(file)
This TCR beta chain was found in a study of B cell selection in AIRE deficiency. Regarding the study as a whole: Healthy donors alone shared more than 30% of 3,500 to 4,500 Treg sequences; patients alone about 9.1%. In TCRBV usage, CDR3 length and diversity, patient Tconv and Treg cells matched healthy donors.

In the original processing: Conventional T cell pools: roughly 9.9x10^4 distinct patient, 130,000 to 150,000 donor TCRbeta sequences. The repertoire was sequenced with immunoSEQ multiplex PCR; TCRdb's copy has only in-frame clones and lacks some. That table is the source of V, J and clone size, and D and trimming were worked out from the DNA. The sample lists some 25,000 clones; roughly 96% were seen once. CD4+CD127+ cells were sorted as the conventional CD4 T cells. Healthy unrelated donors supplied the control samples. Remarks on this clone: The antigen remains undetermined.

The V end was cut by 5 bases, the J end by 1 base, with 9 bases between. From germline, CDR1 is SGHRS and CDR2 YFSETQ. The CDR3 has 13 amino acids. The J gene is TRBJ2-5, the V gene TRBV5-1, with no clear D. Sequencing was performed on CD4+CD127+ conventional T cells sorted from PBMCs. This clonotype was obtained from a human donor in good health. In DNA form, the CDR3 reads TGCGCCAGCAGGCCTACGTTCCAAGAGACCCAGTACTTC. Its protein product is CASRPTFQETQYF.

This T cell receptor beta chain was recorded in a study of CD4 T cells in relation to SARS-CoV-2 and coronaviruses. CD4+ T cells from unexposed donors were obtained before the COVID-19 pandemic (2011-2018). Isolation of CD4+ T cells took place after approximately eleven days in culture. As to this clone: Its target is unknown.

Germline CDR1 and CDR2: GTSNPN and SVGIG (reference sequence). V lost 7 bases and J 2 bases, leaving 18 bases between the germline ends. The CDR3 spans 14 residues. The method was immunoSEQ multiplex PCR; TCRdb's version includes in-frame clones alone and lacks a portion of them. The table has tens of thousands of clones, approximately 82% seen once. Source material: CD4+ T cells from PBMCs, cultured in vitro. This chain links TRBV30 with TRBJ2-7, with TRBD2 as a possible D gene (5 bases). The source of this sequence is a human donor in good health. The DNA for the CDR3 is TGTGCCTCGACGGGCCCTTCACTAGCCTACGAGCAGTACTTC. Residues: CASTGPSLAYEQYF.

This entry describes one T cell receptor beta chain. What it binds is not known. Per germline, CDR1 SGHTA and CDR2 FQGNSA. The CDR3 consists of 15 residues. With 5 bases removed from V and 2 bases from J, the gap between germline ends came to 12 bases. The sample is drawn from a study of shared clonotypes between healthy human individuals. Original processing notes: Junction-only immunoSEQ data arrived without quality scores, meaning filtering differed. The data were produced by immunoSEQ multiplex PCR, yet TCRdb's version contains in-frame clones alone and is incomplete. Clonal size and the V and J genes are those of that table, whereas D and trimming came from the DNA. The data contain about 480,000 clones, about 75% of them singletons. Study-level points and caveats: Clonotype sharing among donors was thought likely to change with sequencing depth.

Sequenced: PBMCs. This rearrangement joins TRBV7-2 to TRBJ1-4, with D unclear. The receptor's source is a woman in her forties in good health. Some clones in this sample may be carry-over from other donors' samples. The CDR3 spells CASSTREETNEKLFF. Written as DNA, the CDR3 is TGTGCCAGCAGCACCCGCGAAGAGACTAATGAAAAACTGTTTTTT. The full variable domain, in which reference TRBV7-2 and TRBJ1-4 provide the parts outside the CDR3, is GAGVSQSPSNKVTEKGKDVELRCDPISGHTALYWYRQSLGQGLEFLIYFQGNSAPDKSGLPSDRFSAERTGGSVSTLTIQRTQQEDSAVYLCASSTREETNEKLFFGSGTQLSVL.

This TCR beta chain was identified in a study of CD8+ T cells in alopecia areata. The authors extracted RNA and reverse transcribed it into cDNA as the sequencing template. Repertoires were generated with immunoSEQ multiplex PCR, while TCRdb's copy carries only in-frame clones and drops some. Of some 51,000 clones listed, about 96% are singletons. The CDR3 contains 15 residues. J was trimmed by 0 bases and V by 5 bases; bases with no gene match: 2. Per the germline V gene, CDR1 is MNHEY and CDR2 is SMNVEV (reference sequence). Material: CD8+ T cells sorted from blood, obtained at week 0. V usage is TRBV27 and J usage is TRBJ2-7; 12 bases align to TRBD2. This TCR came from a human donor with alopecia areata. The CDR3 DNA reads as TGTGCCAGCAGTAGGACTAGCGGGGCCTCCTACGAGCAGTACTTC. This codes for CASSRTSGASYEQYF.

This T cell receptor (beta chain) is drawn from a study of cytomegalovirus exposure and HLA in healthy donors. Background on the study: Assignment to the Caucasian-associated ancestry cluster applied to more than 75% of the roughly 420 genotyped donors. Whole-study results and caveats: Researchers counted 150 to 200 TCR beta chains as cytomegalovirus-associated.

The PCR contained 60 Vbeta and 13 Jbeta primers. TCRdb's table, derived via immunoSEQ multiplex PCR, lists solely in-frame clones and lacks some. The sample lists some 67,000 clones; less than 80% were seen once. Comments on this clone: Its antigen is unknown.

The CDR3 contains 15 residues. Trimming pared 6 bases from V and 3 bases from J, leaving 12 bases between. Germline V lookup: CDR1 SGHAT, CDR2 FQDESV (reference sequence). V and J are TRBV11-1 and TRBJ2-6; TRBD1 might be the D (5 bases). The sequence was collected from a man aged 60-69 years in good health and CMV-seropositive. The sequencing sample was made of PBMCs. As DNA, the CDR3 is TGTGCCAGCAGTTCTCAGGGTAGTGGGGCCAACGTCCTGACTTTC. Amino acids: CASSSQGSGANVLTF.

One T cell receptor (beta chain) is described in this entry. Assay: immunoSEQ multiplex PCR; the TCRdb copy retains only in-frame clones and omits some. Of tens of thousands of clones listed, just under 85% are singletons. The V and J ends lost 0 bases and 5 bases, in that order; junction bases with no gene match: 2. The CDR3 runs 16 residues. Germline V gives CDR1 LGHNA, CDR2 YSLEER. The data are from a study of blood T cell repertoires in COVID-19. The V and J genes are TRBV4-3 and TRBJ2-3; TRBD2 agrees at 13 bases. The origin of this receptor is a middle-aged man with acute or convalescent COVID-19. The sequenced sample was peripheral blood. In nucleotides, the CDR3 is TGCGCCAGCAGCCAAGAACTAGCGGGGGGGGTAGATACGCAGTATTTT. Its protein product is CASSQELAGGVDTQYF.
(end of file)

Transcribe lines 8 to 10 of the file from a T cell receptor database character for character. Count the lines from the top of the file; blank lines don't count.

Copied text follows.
This TCR beta chain was identified in a study of CD8+ T cells in alopecia areata. The authors extracted RNA and reverse transcribed it into cDNA as the sequencing template. Repertoires were generated with immunoSEQ multiplex PCR, while TCRdb's copy carries only in-frame clones and drops some. Of some 51,000 clones listed, about 96% are singletons. The CDR3 contains 15 residues. J was trimmed by 0 bases and V by 5 bases; bases with no gene match: 2. Per the germline V gene, CDR1 is MNHEY and CDR2 is SMNVEV (reference sequence). Material: CD8+ T cells sorted from blood, obtained at week 0. V usage is TRBV27 and J usage is TRBJ2-7; 12 bases align to TRBD2. This TCR came from a human donor with alopecia areata. The CDR3 DNA reads as TGTGCCAGCAGTAGGACTAGCGGGGCCTCCTACGAGCAGTACTTC. This codes for CASSRTSGASYEQYF.

This T cell receptor (beta chain) is drawn from a study of cytomegalovirus exposure and HLA in healthy donors. Background on the study: Assignment to the Caucasian-associated ancestry cluster applied to more than 75% of the roughly 420 genotyped donors. Whole-study results and caveats: Researchers counted 150 to 200 TCR beta chains as cytomegalovirus-associated.

The PCR contained 60 Vbeta and 13 Jbeta primers. TCRdb's table, derived via immunoSEQ multiplex PCR, lists solely in-frame clones and lacks some. The sample lists some 67,000 clones; less than 80% were seen once. Comments on this clone: Its antigen is unknown.